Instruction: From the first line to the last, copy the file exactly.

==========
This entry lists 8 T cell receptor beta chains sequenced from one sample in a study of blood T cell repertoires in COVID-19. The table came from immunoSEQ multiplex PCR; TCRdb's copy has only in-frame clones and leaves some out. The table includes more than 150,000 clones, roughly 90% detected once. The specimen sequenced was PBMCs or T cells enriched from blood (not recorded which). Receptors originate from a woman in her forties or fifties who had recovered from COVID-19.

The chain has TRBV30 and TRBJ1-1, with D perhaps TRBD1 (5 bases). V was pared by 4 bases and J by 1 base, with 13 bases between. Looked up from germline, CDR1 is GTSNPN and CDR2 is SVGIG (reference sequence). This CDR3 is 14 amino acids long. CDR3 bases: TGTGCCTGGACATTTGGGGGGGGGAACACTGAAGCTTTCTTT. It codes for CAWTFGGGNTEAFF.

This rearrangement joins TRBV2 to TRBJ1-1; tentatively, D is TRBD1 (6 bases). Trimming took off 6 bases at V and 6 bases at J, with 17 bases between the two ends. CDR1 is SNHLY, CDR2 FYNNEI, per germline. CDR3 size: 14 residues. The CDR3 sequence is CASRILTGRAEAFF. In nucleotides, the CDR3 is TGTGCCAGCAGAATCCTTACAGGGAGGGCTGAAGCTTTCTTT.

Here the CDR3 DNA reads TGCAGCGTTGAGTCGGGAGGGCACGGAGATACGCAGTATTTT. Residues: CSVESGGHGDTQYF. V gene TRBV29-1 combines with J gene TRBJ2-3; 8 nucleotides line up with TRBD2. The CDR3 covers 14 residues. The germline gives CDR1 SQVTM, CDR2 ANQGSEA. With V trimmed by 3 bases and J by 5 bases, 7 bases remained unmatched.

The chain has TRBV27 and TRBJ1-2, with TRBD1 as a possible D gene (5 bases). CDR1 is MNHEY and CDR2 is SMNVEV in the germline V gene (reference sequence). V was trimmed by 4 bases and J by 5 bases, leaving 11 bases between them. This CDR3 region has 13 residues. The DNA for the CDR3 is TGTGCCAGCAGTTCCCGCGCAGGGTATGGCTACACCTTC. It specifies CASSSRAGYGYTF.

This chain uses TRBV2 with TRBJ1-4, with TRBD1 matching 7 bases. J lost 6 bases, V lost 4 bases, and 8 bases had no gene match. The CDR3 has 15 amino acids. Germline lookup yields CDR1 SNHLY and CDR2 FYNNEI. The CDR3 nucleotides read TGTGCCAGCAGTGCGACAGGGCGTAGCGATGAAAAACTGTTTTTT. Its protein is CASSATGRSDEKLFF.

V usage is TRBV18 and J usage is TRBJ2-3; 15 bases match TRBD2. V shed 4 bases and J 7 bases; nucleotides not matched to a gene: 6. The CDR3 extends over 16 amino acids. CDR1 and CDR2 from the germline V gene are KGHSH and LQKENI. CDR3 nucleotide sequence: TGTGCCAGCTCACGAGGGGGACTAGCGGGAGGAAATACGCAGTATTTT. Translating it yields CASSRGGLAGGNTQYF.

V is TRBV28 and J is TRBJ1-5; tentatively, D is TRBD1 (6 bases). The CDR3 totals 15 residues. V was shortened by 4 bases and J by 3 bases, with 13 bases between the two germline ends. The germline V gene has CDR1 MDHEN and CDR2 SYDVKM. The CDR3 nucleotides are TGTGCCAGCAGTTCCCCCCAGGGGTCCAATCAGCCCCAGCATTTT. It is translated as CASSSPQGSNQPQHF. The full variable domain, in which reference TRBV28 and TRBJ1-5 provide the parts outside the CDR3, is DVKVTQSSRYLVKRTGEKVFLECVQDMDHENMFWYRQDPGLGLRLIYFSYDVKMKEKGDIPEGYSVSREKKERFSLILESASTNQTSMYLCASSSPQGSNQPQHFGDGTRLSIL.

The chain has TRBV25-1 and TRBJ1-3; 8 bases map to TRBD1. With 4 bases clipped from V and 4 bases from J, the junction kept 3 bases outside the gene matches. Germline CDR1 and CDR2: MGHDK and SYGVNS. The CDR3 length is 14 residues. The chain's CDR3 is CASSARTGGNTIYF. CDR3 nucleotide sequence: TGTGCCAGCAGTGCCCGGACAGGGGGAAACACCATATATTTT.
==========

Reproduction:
This entry lists 8 T cell receptor beta chains sequenced from one sample in a study of blood T cell repertoires in COVID-19. The table came from immunoSEQ multiplex PCR; TCRdb's copy has only in-frame clones and leaves some out. The table includes more than 150,000 clones, roughly 90% detected once. The specimen sequenced was PBMCs or T cells enriched from blood (not recorded which). Receptors originate from a woman in her forties or fifties who had recovered from COVID-19.

The chain has TRBV30 and TRBJ1-1, with D perhaps TRBD1 (5 bases). V was pared by 4 bases and J by 1 base, with 13 bases between. Looked up from germline, CDR1 is GTSNPN and CDR2 is SVGIG (reference sequence). This CDR3 is 14 amino acids long. CDR3 bases: TGTGCCTGGACATTTGGGGGGGGGAACACTGAAGCTTTCTTT. It codes for CAWTFGGGNTEAFF.

This rearrangement joins TRBV2 to TRBJ1-1; tentatively, D is TRBD1 (6 bases). Trimming took off 6 bases at V and 6 bases at J, with 17 bases between the two ends. CDR1 is SNHLY, CDR2 FYNNEI, per germline. CDR3 size: 14 residues. The CDR3 sequence is CASRILTGRAEAFF. In nucleotides, the CDR3 is TGTGCCAGCAGAATCCTTACAGGGAGGGCTGAAGCTTTCTTT.

Here the CDR3 DNA reads TGCAGCGTTGAGTCGGGAGGGCACGGAGATACGCAGTATTTT. Residues: CSVESGGHGDTQYF. V gene TRBV29-1 combines with J gene TRBJ2-3; 8 nucleotides line up with TRBD2. The CDR3 covers 14 residues. The germline gives CDR1 SQVTM, CDR2 ANQGSEA. With V trimmed by 3 bases and J by 5 bases, 7 bases remained unmatched.

The chain has TRBV27 and TRBJ1-2, with TRBD1 as a possible D gene (5 bases). CDR1 is MNHEY and CDR2 is SMNVEV in the germline V gene (reference sequence). V was trimmed by 4 bases and J by 5 bases, leaving 11 bases between them. This CDR3 region has 13 residues. The DNA for the CDR3 is TGTGCCAGCAGTTCCCGCGCAGGGTATGGCTACACCTTC. It specifies CASSSRAGYGYTF.

This chain uses TRBV2 with TRBJ1-4, with TRBD1 matching 7 bases. J lost 6 bases, V lost 4 bases, and 8 bases had no gene match. The CDR3 has 15 amino acids. Germline lookup yields CDR1 SNHLY and CDR2 FYNNEI. The CDR3 nucleotides read TGTGCCAGCAGTGCGACAGGGCGTAGCGATGAAAAACTGTTTTTT. Its protein is CASSATGRSDEKLFF.

V usage is TRBV18 and J usage is TRBJ2-3; 15 bases match TRBD2. V shed 4 bases and J 7 bases; nucleotides not matched to a gene: 6. The CDR3 extends over 16 amino acids. CDR1 and CDR2 from the germline V gene are KGHSH and LQKENI. CDR3 nucleotide sequence: TGTGCCAGCTCACGAGGGGGACTAGCGGGAGGAAATACGCAGTATTTT. Translating it yields CASSRGGLAGGNTQYF.

V is TRBV28 and J is TRBJ1-5; tentatively, D is TRBD1 (6 bases). The CDR3 totals 15 residues. V was shortened by 4 bases and J by 3 bases, with 13 bases between the two germline ends. The germline V gene has CDR1 MDHEN and CDR2 SYDVKM. The CDR3 nucleotides are TGTGCCAGCAGTTCCCCCCAGGGGTCCAATCAGCCCCAGCATTTT. It is translated as CASSSPQGSNQPQHF. The full variable domain, in which reference TRBV28 and TRBJ1-5 provide the parts outside the CDR3, is DVKVTQSSRYLVKRTGEKVFLECVQDMDHENMFWYRQDPGLGLRLIYFSYDVKMKEKGDIPEGYSVSREKKERFSLILESASTNQTSMYLCASSSPQGSNQPQHFGDGTRLSIL.

The chain has TRBV25-1 and TRBJ1-3; 8 bases map to TRBD1. With 4 bases clipped from V and 4 bases from J, the junction kept 3 bases outside the gene matches. Germline CDR1 and CDR2: MGHDK and SYGVNS. The CDR3 length is 14 residues. The chain's CDR3 is CASSARTGGNTIYF. CDR3 nucleotide sequence: TGTGCCAGCAGTGCCCGGACAGGGGGAAACACCATATATTTT.